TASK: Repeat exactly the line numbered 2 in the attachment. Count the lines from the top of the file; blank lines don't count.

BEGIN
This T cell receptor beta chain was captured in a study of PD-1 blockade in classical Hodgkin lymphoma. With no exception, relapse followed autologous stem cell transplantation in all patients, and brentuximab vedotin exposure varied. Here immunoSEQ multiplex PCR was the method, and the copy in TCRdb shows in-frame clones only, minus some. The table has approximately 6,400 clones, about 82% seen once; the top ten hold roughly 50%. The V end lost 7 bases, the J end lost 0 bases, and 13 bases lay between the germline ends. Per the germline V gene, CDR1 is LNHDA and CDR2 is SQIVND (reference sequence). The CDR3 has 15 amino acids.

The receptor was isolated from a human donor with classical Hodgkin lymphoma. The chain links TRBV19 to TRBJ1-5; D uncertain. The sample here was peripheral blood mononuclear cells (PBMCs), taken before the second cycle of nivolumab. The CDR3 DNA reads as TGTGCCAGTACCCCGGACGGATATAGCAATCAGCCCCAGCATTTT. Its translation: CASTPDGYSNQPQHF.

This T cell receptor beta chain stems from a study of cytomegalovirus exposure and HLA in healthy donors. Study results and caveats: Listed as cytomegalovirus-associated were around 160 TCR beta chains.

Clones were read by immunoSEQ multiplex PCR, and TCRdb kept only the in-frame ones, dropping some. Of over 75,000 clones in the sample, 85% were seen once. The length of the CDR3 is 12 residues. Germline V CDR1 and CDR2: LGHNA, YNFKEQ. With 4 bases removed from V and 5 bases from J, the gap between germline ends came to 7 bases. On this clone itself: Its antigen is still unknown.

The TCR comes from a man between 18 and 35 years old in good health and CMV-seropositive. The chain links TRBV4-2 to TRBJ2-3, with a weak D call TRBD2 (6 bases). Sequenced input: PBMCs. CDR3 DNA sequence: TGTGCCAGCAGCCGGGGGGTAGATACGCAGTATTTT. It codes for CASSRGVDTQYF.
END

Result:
The receptor was isolated from a human donor with classical Hodgkin lymphoma. The chain links TRBV19 to TRBJ1-5; D uncertain. The sample here was peripheral blood mononuclear cells (PBMCs), taken before the second cycle of nivolumab. The CDR3 DNA reads as TGTGCCAGTACCCCGGACGGATATAGCAATCAGCCCCAGCATTTT. Its translation: CASTPDGYSNQPQHF.